Hello, friends. I hope you’re doing well and enjoying your week. Today’s going to be a little heavy and I apologize but I think this information is important. Self-harm is much more common than most people think but it’s not often discussed so it can become terrifying. Also, people who don’t self-harm have a really hard time understanding the urge to hurt yourself. Because of this, it can leave friends, family, and the people engaging in self-harm confused and feeling alone.
Self-harm or non-suicidal self-injury (NSSI- that’s the clinical term) is when someone injures themselves (can be hitting themselves, cutting themselves, scratching or rubbing skin excessively to cause damage, piercing the skin, or burning themselves) to help cope with very intense emotions.
What to do for a loved one
When you see patterns of little lines on your loved one’s arm or find a razor blade in their personal items (cutting is the most common form of self-injury), it is so tempting to freak out. But it’s important to think about what’s going to be most helpful. Try not to scream or shame the person. A healthy brain might think “what in the world would you do that for? What’s wrong with you!?” but that’s not going to help your loved one.
Let’s talk real quick about how dangerous self-harm is because there are two main reasons people with a loved one who self-harms “freak out”:
1) they’re afraid it means their loved one is suicidal
2) that there is something REALLY wrong (think serial killer) with their loved one.
Again, if you’re healthy, this seems totally wrong and so unnatural. Self-harm is called NSSI in clinical articles because the intent is NOT suicide. The person does not want to kill themselves; they want to release the emotions that feel too powerful to sit with or deal with. It is an issue, for sure. It shouldn’t just be ignored. Self-harm works a little bit like an addiction in that it can feel hard not to do (compulsive) and we build a tolerance.
So when someone begins self-harming it only takes a little bit of damage to release powerful emotions but as time goes on, it takes more and more damage (deeper or more cuts, bigger injuries). And accidents are always possible. Someone can certainly do a dangerous amount of damage without meaning to. However, it’s not as rare or dangerous as most people think. Take thoughtful action rather than reacting out of fear.
How you handle this information is going to depend on your relationship with them. If you’re a parent, you can remove the razor blade and have a calm conversation about why you’re worried about this behavior and what steps you’re going to help them take to find other ways to cope (seeking therapy is the best one). If you’re a friend, you can bring it up to them but please don’t assume you can change their behavior or “heal/cure/fix” them and be the reason they no longer want to self-harm. Most often, you need to bring someone else in (an adult or professional) and that can feel you’re betraying their trust and confidence but you’re being a responsible friend.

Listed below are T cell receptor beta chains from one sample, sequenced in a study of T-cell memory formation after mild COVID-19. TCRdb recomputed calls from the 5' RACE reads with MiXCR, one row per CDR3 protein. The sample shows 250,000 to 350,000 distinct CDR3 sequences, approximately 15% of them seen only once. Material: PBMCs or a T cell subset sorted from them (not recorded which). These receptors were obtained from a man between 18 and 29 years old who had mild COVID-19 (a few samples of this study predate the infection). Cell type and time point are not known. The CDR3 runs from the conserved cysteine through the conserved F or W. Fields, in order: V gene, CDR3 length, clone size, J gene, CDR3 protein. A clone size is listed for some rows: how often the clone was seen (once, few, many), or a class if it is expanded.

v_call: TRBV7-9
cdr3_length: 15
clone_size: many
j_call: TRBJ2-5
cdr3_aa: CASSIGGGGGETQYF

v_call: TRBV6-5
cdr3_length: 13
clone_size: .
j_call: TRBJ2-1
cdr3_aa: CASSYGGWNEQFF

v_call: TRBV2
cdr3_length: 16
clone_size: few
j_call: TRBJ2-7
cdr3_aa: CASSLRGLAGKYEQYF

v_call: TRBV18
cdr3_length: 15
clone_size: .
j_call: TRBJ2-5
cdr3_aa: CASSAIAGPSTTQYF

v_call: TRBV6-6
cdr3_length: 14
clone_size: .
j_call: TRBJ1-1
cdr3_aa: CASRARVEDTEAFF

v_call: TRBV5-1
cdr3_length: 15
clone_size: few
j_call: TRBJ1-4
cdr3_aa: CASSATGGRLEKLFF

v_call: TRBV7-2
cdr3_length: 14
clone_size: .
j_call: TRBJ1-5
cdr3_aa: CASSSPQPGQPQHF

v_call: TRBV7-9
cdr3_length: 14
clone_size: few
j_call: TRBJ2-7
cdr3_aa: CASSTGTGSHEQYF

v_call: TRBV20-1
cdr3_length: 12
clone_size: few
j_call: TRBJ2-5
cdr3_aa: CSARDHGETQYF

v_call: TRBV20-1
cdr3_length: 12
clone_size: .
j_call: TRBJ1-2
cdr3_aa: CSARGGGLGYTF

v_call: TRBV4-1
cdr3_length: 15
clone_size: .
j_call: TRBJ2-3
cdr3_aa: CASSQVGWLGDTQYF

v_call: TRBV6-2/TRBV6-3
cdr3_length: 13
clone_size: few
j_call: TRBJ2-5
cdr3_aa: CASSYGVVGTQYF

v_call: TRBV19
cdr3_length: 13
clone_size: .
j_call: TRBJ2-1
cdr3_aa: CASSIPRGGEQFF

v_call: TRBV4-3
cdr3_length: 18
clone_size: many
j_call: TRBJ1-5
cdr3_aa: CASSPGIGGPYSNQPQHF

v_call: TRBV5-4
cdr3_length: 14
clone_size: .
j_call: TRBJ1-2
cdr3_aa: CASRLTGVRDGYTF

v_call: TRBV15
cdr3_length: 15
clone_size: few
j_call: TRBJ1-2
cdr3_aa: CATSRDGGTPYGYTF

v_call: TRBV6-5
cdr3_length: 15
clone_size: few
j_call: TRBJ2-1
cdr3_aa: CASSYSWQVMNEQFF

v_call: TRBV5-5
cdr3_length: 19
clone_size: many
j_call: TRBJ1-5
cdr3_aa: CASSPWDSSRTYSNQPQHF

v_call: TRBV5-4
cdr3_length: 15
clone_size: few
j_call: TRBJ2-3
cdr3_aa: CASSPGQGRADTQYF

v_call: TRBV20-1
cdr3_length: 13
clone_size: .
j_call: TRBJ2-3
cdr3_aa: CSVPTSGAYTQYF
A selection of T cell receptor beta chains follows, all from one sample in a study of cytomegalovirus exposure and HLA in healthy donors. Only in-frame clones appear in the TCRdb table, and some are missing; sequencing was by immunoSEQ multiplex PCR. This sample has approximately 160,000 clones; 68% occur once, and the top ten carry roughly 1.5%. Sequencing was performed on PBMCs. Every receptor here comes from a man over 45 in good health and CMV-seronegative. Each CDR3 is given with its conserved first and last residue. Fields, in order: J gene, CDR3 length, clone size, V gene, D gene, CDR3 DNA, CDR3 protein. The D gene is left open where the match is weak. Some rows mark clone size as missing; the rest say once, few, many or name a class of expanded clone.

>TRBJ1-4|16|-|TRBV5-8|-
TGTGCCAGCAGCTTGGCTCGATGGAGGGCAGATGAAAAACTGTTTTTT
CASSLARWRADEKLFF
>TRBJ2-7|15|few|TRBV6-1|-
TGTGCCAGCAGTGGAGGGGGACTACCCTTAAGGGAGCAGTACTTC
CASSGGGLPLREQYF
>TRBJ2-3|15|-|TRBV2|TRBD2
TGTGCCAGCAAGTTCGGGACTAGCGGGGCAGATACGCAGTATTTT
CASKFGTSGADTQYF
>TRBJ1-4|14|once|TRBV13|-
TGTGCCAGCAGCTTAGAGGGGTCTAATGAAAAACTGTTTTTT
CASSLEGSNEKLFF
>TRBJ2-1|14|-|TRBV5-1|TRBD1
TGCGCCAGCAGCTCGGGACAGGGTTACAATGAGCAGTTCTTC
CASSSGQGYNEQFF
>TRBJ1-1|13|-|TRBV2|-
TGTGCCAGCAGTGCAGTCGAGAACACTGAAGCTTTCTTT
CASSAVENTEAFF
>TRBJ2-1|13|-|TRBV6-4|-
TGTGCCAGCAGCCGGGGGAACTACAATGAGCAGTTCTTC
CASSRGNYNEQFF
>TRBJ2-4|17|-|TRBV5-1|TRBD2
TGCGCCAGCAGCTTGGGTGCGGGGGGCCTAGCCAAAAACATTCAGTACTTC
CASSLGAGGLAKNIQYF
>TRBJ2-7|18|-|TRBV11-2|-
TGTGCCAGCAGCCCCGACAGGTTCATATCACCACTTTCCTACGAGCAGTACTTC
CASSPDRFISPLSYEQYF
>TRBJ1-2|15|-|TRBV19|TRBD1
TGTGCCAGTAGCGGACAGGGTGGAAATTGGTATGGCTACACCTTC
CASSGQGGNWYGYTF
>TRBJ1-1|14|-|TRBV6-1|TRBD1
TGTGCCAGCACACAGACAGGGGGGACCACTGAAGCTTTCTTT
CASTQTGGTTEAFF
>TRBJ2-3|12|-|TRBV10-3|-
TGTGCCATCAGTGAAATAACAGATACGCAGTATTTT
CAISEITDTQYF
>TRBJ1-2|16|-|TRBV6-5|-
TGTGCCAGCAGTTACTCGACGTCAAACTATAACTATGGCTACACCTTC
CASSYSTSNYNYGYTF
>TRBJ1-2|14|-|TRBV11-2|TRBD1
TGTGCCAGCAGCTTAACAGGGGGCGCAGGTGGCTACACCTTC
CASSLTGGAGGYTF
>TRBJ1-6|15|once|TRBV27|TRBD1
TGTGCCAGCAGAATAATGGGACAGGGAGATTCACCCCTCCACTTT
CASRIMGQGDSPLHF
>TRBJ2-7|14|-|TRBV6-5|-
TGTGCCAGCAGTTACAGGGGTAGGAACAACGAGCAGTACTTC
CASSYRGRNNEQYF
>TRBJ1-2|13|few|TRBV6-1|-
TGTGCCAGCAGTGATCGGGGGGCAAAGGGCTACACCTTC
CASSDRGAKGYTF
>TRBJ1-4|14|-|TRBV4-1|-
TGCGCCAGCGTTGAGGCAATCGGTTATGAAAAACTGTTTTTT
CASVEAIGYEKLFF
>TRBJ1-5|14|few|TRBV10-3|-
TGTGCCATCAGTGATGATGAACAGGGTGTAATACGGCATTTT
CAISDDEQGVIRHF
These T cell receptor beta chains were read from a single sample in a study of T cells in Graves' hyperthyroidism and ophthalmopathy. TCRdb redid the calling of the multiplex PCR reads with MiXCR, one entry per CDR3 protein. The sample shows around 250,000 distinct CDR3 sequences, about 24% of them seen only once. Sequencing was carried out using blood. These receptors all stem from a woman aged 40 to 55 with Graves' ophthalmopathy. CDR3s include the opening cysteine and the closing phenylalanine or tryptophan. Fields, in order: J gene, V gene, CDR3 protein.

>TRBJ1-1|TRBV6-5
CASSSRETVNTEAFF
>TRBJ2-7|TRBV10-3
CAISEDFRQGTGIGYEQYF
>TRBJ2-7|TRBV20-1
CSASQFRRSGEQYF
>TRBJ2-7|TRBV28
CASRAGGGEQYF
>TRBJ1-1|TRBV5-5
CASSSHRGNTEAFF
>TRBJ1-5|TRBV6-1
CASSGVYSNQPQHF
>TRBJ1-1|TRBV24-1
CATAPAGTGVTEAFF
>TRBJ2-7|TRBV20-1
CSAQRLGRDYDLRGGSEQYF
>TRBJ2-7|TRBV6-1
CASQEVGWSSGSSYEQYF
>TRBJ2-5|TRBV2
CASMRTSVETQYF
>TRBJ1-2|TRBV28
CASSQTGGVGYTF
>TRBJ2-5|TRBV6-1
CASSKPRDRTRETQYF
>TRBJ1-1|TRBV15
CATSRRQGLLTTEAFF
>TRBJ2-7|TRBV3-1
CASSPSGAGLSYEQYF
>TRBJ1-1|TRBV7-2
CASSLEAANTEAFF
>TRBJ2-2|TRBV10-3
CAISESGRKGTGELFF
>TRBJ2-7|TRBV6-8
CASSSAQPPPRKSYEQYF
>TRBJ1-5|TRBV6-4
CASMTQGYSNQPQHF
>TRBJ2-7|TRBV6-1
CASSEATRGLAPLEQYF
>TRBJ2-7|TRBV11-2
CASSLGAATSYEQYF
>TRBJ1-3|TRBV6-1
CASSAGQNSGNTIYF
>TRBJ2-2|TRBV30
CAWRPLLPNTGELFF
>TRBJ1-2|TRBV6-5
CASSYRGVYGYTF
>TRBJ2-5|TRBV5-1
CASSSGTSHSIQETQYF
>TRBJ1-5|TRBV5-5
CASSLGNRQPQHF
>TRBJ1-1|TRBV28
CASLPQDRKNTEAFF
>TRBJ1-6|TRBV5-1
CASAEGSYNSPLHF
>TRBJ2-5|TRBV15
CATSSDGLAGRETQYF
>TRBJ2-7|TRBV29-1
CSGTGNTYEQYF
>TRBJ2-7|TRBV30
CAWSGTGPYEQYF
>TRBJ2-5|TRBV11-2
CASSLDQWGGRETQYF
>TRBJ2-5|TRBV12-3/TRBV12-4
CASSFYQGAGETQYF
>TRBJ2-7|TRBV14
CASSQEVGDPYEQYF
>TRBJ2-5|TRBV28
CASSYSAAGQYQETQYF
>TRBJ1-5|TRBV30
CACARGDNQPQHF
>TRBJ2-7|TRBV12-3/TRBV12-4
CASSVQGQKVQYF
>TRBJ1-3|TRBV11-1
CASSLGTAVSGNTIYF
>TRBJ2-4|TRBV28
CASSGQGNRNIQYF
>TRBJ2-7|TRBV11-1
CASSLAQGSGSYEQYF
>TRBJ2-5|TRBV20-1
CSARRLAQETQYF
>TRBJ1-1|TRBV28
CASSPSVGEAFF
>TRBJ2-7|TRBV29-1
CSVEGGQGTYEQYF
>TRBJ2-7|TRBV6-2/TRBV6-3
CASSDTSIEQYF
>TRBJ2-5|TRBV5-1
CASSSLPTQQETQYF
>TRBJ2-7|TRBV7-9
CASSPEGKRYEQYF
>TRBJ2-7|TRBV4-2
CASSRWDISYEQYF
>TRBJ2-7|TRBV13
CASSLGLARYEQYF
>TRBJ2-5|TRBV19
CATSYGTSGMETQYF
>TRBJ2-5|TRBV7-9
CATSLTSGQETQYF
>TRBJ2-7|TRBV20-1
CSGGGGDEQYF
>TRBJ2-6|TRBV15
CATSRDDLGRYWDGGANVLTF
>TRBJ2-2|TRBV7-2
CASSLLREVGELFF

This is an important topic for me. In high school, I was a cutter. It started because a boy I had a crush on did it and I was going through a lot of the same pain as he was. So for me, it was part wanting to relate to him and part looking for anything that would help alleviate pain. It was never about wanting to die but rather it felt like so much frustration and pain and anger was built up inside me that they needed to come out. The only reason I share this is that I want you to know that recovery is 100% possible and having this problem doesn’t make you “broken” or “unfixable”. There is hope and it does get better. I know that can sound cliche but it’s true.
It’s really hard to find a balance between supporting your loved one and normalizing their behavior. While it isn’t an uncommon problem, it is important that we address is rather than hoping it’ll work itself out. Get a counselor to help you work through how to approach your loved or how to continue to help them in their recovery if it’s difficult for you.
Kayla Valley is a Licensed Master of Social Work (LMSW) who works at the Highland location of Perspectives Therapy Services. She became a therapist to help people struggle with the depression and anxiety that she understands intimately. She loves being a Michigander and is an avid sewist who loves spending time with her cats and sugar gliders.
Perspectives Therapy Services is a multi-site mental and relationship health practice with clinic locations in Brighton, Lansing, Highland, Fenton and New Hudson, Michigan. Our clinical teams include experienced, compassionate and creative therapists with backgrounds in psychology, marriage and family therapy, professional counseling, and social work. Our practice prides itself on providing extraordinary care. We offer a customized matching process to prospective clients whereby an intake specialist carefully assesses which of our providers would be the very best fit for the incoming client. We treat a wide range of concerns that impact a person's mental health including depression, anxiety, relationship problems, grief, low self-worth, life transitions, and childhood and adolescent difficulties.